(This article belongs to the Special Issue Dietary Behaviors and Health Outcomes in Low-Income Populations)
Article
In Their Own Words: Parents and Key Informants’ Views on Nutrition Education and Family Health Behaviors
Int. J. Environ. Res. Public Health 2021, 18(15), 8155; https://0-doi-org.brum.beds.ac.uk/10.3390/ijerph18158155 - 01 Aug 2021
Viewed by 636
Abstract
Parents, health professionals, and communities are integral in the development of nutrition behaviors that reduce children’s risk for high body mass index (BMI) and chronic disease. The aim of this study was to conduct formative evaluations with key health informants and parents to [...] Read more.
Parents, health professionals, and communities are integral in the development of nutrition behaviors that reduce children’s risk for high body mass index (BMI) and chronic disease. The aim of this study was to conduct formative evaluations with key health informants and parents to understand the specific strategies that families use at mealtimes to promote their family’s health, along with the barriers they face in attending current nutrition education programming. Focus groups (in English and Spanish) were conducted with parents (n = 22; 63.64% Black/African American, 13.64% Black but not African American, 18.18% Hispanic/Latinx) whose household was located in a community where 50% of residents’ gross income was ≤185% of the federal poverty level. Semi-structured interviews were conducted with six key informants with expertise in family health and nutrition. Inductive thematic analysis was used to identify themes across interviews. Six general themes emerged from the interviews including perceptions of health, relationships, health behaviors, facilitators, barriers, and desired changes. Across the six themes, participants responded with suggestions for community-based health promotion programs such as incorporating a broader definition of health to better address the individual and systemic barriers that perpetuate health inequities and make healthy eating difficult. Participants identified stress reduction, health literacy, and cooking knowledge as areas of interest for future programming. Full article
(This article belongs to the Special Issue Dietary Behaviors and Health Outcomes in Low-Income Populations)
Article
Timing of WIC Enrollment and Responsive Feeding among Low-Income Women in the US
Int. J. Environ. Res. Public Health 2021, 18(14), 7695; https://0-doi-org.brum.beds.ac.uk/10.3390/ijerph18147695 - 20 Jul 2021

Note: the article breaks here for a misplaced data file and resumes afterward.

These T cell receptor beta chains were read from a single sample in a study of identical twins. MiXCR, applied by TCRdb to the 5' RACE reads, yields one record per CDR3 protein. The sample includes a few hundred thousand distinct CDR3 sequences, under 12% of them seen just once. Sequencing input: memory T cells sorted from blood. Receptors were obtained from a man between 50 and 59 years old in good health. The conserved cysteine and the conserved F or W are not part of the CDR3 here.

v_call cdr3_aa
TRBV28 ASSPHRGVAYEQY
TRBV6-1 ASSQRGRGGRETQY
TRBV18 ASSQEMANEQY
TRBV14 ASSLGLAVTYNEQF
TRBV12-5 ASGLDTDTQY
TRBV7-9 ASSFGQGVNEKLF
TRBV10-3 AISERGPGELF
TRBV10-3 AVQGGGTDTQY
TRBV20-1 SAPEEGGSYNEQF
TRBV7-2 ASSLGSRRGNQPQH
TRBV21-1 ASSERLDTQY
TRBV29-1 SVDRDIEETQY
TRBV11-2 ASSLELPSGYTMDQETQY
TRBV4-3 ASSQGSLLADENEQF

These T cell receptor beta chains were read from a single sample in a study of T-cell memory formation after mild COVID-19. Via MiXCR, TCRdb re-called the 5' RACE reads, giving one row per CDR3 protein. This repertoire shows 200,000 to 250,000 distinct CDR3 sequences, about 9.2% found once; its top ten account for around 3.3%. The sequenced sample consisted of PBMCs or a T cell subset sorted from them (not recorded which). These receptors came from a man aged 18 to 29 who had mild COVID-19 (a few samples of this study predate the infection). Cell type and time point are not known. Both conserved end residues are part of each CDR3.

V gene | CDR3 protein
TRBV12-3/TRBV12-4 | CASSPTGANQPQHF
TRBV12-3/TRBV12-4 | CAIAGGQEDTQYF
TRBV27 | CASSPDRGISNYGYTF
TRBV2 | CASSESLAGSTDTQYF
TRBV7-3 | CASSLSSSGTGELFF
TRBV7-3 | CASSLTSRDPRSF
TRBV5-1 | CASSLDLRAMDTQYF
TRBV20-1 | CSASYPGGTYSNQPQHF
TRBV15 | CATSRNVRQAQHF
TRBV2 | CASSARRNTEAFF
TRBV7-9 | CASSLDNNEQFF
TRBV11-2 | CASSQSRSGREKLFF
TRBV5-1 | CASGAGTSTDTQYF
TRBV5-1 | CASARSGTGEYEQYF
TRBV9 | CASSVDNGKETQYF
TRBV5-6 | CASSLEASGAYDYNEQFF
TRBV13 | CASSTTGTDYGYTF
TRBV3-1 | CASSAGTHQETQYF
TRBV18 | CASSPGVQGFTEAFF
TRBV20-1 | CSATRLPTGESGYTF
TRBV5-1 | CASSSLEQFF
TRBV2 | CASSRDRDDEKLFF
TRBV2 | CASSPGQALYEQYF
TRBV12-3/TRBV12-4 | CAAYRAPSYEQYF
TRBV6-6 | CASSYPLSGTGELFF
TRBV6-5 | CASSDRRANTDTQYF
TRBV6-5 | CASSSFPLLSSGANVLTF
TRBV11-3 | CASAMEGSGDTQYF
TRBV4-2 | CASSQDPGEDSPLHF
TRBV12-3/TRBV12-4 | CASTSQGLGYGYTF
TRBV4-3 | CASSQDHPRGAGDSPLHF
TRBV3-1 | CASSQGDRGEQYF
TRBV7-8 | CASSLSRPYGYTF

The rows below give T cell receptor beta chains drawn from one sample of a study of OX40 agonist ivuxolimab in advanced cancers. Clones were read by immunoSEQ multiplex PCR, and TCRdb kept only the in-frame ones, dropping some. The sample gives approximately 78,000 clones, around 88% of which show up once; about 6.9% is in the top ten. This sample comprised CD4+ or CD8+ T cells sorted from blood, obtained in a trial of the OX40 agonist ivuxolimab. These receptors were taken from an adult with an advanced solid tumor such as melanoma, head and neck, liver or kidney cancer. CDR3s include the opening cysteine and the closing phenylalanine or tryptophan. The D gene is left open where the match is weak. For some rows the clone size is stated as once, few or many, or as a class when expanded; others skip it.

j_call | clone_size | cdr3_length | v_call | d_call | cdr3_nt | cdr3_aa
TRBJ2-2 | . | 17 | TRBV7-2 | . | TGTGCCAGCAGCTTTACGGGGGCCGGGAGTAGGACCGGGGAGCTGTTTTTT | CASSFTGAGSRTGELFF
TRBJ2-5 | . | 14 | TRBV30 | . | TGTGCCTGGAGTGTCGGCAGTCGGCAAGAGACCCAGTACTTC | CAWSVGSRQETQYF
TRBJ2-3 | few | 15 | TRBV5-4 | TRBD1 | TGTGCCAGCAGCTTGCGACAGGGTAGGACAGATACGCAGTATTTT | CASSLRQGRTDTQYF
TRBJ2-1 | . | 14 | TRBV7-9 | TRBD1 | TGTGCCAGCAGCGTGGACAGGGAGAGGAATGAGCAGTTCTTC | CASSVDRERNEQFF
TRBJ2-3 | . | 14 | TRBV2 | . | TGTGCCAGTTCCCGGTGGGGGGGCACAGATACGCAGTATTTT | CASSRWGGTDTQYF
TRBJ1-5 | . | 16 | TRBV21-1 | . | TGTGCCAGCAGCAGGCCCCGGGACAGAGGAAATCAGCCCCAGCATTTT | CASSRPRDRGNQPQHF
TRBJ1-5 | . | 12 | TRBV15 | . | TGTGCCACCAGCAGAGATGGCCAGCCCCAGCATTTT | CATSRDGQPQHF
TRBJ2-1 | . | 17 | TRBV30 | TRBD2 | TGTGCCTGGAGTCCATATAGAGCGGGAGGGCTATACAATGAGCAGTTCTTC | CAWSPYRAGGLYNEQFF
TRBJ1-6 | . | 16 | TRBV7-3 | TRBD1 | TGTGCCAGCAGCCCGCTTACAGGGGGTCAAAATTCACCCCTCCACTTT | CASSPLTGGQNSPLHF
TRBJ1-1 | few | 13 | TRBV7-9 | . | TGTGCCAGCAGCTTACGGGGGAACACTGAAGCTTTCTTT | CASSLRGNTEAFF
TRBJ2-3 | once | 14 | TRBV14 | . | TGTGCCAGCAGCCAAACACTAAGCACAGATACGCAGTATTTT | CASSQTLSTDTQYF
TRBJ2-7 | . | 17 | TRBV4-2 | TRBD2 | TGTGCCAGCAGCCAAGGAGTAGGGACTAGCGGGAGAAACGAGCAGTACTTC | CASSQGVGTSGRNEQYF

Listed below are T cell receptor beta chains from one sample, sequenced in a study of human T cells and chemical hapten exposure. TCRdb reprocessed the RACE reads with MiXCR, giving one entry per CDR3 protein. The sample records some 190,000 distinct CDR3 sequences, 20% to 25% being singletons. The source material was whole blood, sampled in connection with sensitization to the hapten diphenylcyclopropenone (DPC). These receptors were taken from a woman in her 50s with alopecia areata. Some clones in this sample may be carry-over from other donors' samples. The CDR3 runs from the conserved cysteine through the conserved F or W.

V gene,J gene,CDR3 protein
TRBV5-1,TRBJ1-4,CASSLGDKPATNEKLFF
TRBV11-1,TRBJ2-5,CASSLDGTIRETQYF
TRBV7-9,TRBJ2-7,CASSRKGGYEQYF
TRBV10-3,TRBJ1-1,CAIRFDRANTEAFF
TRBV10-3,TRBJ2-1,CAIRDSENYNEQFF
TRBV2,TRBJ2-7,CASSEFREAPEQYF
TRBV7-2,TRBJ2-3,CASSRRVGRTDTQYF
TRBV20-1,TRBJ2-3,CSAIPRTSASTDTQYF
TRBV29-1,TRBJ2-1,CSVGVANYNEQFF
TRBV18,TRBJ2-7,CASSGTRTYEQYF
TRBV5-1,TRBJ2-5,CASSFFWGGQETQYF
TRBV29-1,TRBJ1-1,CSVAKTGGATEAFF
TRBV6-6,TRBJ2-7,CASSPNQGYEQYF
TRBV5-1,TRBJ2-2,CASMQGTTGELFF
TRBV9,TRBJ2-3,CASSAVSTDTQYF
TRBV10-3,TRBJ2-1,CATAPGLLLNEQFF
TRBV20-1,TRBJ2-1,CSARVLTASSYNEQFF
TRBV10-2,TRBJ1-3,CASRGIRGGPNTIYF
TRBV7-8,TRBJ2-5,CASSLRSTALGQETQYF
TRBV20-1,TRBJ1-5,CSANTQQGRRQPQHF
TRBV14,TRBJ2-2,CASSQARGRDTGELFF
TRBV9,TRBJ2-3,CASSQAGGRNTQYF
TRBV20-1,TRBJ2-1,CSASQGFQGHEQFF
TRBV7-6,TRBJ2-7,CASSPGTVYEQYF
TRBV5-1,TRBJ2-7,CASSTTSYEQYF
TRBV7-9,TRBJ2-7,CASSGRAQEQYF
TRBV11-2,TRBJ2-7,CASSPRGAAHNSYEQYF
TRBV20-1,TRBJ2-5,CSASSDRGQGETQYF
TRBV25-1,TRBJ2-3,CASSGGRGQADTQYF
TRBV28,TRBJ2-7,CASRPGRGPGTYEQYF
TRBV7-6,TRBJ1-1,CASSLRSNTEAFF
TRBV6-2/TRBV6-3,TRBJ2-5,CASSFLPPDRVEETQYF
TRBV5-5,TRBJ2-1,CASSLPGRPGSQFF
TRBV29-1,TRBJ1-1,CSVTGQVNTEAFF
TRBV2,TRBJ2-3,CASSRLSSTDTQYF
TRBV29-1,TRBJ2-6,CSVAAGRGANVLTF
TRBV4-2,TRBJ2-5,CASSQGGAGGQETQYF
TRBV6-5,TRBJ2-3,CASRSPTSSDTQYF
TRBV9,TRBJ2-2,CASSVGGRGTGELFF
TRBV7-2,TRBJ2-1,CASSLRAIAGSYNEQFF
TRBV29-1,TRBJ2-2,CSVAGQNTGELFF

Viewed by 506
Abstract
We examined associations between the timing of The Special Supplemental Nutrition Program for Women, Infants, and Children (WIC) enrollment and responsive feeding and assessed food security as a possible effect modifier. We used data from the nationally representative WIC Infant and Toddler Feeding [...] Read more.
We examined associations between the timing of The Special Supplemental Nutrition Program for Women, Infants, and Children (WIC) enrollment and responsive feeding and assessed food security as a possible effect modifier. We used data from the nationally representative WIC Infant and Toddler Feeding Practices Study-2. Our sample includes women-infant dyads interviewed through the first 13 months of age (n = 1672). We dichotomized WIC enrollment as occurring prenatally or after childbirth. The responsive feeding outcome was feeding on demand versus feeding on schedule. We used covariate-adjusted logistic regressions. Of women, 61.8% had a high school education or less and 62.9% lived at 75% or less of the federal poverty guideline. The majority (84.5%) of women enrolled in WIC before childbirth. In unadjusted estimates, 34% of women who enrolled prenatally practiced responsive feeding, compared to 25% of women who enrolled after childbirth. We found no evidence of food security as an effect modifier. In adjusted estimates, women who enrolled in WIC prenatally had 78% higher odds of practicing responsive feeding (OR: 1.78, 95% CI: 1.16, 2.73), compared to women who enrolled after childbirth. Prenatal enrollment in WIC was associated with higher odds of responsive feeding. Future studies should examine how the timing of WIC enrollment relates to responsive feeding in older children and over time. Full article
(This article belongs to the Special Issue Dietary Behaviors and Health Outcomes in Low-Income Populations)